Wheeler Dealers Season 20
Experienced car dealer Mike Brewer is joined by multi-talented mechanics in a monumental motoring mission: to find and restore iconic cars to later sell for a profit at their LA-based shop. In the series, Mike has the challenging job of finding vehicles that have money-making potential. He then hands them over to a mechanic, who tackles everything from bare metal re-sprays to gearbox swaps to bring them back to their former glory.
Wheeler Dealers Season 20 Full Episode Guide
All good things must come to an end, and so it goes with Wheeler Dealers in America. Mike and Ant look back on five seasons, 72 cars, hundreds of jobs, thousands of man-hours and two TV icons. Before Wheeler Dealers can return home to the UK, they have to pack up the workshop and sort through the work of half a decade.
Mike's found an icon of British motoring, a 1976 Land Rover Series III that looks like it just came from a safari. Even better, this diesel workhorse is one of the few registered in California. Ant will have to tame this smoking, creaking, leaking beast, while Mike adds a bit of value to the car with a bespoke roof rack.
Mike and Ant turn around a 1965 Dodge Coronet 500 that's a high-horsepower veteran of the drag strip. But all that power under the bonnet makes for a violent driving experience, so they must dial it back to a more useable street cruiser.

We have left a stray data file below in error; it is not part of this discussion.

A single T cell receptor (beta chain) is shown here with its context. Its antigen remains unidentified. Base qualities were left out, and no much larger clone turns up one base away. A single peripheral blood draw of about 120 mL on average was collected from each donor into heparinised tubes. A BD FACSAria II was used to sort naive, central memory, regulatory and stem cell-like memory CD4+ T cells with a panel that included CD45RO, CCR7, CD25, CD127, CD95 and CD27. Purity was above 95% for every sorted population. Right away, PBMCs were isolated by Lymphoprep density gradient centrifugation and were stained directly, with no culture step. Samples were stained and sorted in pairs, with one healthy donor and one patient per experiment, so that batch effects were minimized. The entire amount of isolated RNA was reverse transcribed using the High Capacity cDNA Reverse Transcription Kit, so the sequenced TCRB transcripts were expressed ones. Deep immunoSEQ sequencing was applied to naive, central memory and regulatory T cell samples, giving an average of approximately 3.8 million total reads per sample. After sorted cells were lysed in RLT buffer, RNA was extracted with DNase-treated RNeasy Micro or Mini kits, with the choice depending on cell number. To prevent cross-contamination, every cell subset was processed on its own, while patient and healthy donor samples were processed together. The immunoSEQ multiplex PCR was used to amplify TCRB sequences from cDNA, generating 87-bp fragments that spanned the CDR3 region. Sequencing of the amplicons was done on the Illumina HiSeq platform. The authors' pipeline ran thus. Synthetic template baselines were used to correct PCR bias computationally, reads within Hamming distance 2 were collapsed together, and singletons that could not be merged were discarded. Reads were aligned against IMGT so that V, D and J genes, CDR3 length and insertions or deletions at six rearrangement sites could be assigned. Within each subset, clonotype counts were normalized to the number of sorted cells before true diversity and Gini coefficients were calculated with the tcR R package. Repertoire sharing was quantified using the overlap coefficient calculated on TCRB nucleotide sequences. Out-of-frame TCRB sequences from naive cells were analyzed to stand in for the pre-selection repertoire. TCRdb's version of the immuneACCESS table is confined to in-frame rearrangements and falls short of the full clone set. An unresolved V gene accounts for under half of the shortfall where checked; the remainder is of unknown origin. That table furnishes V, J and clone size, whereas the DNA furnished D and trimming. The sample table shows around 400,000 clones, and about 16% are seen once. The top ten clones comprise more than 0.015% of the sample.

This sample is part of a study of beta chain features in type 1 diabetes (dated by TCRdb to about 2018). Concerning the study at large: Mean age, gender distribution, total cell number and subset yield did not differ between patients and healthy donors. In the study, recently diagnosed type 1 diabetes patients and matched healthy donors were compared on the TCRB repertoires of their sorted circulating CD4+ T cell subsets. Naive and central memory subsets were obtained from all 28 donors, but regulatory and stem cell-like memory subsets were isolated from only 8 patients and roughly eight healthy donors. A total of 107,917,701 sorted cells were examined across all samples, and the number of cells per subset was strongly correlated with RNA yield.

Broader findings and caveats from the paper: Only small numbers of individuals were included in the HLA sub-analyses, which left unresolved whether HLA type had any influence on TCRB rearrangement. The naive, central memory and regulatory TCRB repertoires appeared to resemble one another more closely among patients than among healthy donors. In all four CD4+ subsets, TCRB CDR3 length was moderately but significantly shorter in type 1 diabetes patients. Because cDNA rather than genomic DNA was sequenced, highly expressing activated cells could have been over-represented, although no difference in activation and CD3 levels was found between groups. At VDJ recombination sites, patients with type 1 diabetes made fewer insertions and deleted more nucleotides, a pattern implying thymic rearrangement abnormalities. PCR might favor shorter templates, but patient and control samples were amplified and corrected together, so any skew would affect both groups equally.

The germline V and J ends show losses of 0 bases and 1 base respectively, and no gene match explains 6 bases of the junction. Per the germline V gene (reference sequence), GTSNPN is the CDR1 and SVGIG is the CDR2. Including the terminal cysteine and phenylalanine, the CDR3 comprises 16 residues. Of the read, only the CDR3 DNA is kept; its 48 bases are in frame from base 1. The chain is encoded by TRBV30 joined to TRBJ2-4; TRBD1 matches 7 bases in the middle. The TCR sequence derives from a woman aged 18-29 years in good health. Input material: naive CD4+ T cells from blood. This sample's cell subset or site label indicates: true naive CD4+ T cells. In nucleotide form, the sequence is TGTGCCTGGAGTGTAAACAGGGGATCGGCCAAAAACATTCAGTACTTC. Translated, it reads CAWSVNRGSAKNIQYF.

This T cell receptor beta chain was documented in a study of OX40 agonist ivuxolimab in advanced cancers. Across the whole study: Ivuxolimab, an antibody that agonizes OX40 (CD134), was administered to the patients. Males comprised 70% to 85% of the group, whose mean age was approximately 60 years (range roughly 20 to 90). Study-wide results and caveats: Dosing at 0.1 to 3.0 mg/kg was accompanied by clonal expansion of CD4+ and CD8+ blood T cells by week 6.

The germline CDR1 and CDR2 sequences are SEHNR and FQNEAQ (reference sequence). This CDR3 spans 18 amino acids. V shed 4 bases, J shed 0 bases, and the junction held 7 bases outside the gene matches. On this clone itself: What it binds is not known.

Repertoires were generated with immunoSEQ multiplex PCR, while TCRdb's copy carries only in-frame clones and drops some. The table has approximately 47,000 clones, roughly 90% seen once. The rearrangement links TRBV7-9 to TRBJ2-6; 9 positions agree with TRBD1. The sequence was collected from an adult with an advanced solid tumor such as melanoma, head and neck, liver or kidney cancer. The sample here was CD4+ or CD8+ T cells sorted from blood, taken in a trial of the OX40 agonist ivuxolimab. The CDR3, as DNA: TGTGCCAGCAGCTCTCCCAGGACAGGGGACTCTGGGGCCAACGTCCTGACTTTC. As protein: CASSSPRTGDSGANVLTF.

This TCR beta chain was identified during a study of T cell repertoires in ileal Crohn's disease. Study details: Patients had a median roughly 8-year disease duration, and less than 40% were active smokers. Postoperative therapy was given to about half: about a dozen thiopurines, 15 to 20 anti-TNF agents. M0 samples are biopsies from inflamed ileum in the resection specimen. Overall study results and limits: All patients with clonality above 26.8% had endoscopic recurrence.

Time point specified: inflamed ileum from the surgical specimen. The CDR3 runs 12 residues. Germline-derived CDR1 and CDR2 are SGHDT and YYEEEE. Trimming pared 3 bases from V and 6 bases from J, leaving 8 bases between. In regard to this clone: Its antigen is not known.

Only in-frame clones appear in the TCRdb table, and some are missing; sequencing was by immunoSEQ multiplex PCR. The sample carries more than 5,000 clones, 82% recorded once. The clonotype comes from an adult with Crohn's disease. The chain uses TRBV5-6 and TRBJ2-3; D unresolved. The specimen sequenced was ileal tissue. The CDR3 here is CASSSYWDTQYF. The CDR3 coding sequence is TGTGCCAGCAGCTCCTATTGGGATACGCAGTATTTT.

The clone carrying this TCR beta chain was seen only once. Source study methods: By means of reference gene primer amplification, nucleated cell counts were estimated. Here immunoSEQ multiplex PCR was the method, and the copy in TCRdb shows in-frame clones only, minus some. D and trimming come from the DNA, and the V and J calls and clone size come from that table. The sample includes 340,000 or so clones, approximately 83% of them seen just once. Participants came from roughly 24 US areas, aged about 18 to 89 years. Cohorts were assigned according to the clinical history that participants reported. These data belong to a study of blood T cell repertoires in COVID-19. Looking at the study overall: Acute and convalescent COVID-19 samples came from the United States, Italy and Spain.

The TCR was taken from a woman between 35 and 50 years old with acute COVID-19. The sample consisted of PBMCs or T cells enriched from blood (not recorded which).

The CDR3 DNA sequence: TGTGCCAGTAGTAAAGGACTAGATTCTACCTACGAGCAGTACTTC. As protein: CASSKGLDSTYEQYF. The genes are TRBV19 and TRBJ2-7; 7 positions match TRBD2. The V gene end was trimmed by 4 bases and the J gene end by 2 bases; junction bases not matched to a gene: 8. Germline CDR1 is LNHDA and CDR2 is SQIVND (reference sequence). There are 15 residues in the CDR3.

To Ant's dismay, Mike buys a 1979 Triumph TR7, the wedge-shaped swan song of the venerable British sports car line. Ant will have to put aside his profound dislike of the car to get it back to road-ready shape, while Mike travels across the Pond to pick up a hand-made wiring loom.
The 1999 BMW Z3 M Coupe is one of the best-driving cars on the road, and Mike's found an excellent example of the famously clown-shoe-shaped car to bring back to the workshop. Ant will have to strengthen the subframe, delete the fan and repair the seats, while Mike takes care of the wheels.
Mike and Ant welcome a 1968 International Harvester Travelall that's an ancestor of the modern SUV. It's the perfect vacation wagon, if only Ant can tackle a few engine leaks, a hole in the body and an interior that's the wrong kind of vintage. Mike has his hands full trying to color-match a car with no paint code.
Any Englishman worth his salt would jump at the chance to buy a 1964 Triumph TR4 in British Racing Green. Even better, Mike's found one that's rust-free. But it's been sitting in a garage for the last 20 years, so after Mike wakes it up, Ant has to refurbish the engine, repair some dents and upgrade the electrics.
Mike and Ant welcome to the workshop a 1974 Fiat X1/9, a zippy little mid-engine sports car with superb balance and a distinctive paint color. It's a perfect entry-level classic car. The good news is there's hardly any rust. The bad news is the engine-shaped can of worms nestled behind the driver's seat.